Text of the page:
To make up for the summer we never had last year, or to whet our appetite for vacation days ahead, Film Forum and Rialto Pictures are reviving Jacques Deray’s sweltering St. Tropez-set erotic thriller La Piscine, a.k.a. The Swimming Pool (1969), on the big screen starting today.
The beautiful new poster for the re-release was illustrated by one of my favorite contemporary poster artists, the great Laurent Durieux, whose magnificent modern-retro designs for classic films are always drop-dead gorgeous, impeccably detailed and invariably very clever. His Hitchcocks are especially remarkable.
His composition for La Piscine plays off David Hockney’s 1972 painting Portrait of an Artist (Pool with Two Figures) which features a fully-clothed man standing on the edge of a pool looking down on a man swimming underwater. The reflections on the water in Durieux’s painting are undeniably Hockneyesque, but he replaces the man on the pool side with a bikinied Romy Schneider looking down on a sunbathing Alain Delon. Durieux’s posters often have hidden details that are the key to the whole design but the kicker in his La Piscine is somewhat of a spoiler so I’m loath to point it out, except that it is spelled out far more aggressively in a couple of the original release posters below.
The Durieux design was originally created for Nautilus Art Prints in 2019 for the 50th anniversary re-release of the film in France. It was originally conceived as a horizontal design—which makes more visual sense—and a green variant was also produced.
With its cast of beautiful people (the film also stars Jane Birkin but she doesn’t get a look in on the posters) lounging around in beautiful places, La Piscine should have always been a no-brainer to promote, but curiously the original French posters for the film featured neither the pool itself nor the stars in their swimsuits. Instead, designer Jacques Vaissier opted for a gritty black and white image of Delon and Schneider with enlarged half-tone dots that make it look like a zoomed-in surveillance photo.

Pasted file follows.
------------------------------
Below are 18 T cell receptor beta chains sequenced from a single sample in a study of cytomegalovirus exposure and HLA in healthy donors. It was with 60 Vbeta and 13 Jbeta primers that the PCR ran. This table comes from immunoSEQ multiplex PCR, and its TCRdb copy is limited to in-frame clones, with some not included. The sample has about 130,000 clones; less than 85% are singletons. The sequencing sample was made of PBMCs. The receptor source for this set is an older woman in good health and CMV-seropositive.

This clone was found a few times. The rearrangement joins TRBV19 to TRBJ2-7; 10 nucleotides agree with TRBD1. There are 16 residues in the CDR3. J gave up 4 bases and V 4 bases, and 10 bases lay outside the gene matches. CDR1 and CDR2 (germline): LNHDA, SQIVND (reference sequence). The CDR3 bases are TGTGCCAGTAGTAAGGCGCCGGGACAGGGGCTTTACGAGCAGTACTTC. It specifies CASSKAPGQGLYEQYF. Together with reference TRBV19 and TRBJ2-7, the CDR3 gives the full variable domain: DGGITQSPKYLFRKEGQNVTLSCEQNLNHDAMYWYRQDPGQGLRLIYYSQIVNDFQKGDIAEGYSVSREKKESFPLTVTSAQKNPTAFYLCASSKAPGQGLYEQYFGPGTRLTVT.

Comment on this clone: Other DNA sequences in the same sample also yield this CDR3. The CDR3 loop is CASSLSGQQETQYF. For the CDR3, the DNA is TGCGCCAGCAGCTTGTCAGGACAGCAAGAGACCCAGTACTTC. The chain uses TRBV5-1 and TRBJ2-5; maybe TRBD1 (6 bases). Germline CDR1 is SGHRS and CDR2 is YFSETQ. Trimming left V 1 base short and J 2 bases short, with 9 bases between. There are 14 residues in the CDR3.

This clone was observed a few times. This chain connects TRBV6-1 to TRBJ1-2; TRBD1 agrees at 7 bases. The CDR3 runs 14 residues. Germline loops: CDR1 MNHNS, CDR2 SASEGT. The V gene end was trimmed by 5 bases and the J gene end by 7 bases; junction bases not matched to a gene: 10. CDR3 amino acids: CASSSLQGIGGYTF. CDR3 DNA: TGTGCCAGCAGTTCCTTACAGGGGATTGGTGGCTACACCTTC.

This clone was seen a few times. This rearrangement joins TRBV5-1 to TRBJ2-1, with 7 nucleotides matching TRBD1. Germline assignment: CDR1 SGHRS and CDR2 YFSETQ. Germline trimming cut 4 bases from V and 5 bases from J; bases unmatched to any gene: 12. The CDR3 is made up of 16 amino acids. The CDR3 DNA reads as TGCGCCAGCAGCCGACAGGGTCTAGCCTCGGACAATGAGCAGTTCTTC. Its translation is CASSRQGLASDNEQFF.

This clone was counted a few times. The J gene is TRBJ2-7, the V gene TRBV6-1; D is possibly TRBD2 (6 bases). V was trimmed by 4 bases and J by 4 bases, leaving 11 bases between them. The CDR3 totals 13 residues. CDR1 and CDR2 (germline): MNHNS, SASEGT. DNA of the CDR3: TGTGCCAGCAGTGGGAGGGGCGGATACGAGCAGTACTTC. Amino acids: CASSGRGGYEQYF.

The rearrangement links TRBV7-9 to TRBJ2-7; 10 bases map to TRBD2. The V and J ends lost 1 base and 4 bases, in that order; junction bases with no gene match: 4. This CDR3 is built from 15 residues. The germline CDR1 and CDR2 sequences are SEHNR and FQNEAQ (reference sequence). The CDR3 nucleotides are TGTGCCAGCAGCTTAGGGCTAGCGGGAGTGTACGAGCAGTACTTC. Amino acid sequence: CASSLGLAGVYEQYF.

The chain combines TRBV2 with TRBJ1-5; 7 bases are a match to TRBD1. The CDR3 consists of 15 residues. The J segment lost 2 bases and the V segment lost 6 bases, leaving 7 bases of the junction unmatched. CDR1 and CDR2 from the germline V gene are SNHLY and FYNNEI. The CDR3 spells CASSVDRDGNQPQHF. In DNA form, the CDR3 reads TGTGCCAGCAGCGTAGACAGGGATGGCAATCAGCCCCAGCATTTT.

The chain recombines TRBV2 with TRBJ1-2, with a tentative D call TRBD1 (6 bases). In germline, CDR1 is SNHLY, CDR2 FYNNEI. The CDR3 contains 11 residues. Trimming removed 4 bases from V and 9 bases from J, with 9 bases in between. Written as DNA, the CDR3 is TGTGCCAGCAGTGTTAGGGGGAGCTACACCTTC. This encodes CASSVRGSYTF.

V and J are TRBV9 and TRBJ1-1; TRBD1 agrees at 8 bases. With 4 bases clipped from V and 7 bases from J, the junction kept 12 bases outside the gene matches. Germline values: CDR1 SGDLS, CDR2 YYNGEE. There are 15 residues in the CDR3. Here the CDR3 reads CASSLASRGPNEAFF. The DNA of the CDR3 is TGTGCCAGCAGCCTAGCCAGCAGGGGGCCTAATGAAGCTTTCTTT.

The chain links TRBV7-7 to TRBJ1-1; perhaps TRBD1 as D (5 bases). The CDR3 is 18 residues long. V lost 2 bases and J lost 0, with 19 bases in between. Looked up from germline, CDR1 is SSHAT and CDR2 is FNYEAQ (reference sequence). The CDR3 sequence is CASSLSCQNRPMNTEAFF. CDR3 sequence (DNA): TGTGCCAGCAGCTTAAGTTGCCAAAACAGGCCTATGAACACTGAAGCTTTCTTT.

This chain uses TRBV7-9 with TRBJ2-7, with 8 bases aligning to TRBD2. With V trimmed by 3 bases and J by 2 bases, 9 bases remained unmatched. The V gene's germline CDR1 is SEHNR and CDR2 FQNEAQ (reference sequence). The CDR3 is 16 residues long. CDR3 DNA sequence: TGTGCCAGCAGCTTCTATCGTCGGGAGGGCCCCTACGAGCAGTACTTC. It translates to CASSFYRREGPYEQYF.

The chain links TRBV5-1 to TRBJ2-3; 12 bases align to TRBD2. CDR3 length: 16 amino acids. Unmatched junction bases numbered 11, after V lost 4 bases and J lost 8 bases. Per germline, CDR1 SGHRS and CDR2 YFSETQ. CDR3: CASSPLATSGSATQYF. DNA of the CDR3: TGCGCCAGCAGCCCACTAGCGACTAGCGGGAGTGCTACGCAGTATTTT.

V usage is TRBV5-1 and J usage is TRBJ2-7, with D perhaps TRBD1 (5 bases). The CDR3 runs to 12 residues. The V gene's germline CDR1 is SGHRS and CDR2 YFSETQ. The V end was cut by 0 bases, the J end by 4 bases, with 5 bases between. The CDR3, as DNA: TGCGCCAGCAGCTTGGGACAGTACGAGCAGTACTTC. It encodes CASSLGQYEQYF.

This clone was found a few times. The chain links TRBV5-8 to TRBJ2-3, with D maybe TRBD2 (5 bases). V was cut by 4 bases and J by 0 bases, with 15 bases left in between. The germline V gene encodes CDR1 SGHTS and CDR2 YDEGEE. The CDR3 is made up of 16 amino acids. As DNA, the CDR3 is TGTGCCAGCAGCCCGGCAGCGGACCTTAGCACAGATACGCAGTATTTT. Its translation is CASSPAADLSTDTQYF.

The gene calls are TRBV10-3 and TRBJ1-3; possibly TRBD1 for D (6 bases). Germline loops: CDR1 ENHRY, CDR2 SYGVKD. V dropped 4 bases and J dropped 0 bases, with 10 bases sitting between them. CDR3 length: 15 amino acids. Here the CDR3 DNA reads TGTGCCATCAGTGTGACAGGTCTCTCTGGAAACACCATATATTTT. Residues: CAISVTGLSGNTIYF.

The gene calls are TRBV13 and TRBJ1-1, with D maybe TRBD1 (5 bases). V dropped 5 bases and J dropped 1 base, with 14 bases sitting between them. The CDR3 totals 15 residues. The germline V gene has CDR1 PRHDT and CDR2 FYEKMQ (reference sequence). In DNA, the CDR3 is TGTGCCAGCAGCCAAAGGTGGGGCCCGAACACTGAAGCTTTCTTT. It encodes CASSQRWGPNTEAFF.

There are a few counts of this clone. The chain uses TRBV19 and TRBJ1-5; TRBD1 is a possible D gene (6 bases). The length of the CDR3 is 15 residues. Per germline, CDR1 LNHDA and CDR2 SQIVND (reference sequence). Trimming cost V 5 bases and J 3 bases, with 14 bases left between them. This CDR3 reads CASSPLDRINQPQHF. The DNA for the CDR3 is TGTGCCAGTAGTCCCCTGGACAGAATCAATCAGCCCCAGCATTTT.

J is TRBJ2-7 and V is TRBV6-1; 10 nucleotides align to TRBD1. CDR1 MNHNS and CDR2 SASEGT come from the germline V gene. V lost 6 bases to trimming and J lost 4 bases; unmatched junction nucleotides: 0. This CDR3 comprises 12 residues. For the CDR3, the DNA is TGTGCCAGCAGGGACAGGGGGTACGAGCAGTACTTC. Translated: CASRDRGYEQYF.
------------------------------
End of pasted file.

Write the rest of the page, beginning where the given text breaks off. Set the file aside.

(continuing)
The photo is ripped at the bottom, to add to its gritty charms, and we feel a long way from the Riviera. At least another of the French posters, also by Vaissier, had the good sense to exploit Schneider’s charms beneath a scowling Delon close-up.
The same composition was used for the Spanish poster though artist Francisco Fernández Zarza (better known as “Jano”) painted Schneider instead of using the photograph, the better to cover up her modesty with a bikini.
The American poster upped the thriller ante with two edgy taglines and images that left little to the imagination.
(Note that pool-shaped title treatment!) Meanwhile the American half-sheet and the lobby card go more for eroticism than action with the whoa-mama tagline “Warm, wet bodies fresh with the sweet heat of loving.”
Sadly I haven't been able to find Polish or Czech posters for the film, which may have been way too decadent for an Eastern Bloc release in 1969, but I have found a few other international variations, like the Belgian poster:
The Italian poster:
The German poster (one of my favorites):
The Japanese poster:
And this Russian poster which seems to be from a belated 1991 release of the film:
Finally here are two French re-release posters for the film by Brandon Schaefer. The first was made for a 2010 re-release:
And the second for the 50th anniversary re-release in 2019:
And lastly, one fun fact, the aforementioned Hockney painting Portrait of an Artist (Pool with Two Figures) was featured in Midnight Marauder’s poster for Metrograph’s 2019 re-release of the 1973 Hockney documentary A Bigger Splash (which documents that painting’s creation). And in 2015 Luca Guadagnino made a loose remake of La Piscine with Tilda Swinton and Ralph Fiennes and called it... A Bigger Splash.
Many thanks to Rialto Pictures, Film/Art Gallery and Brandon Schaefer.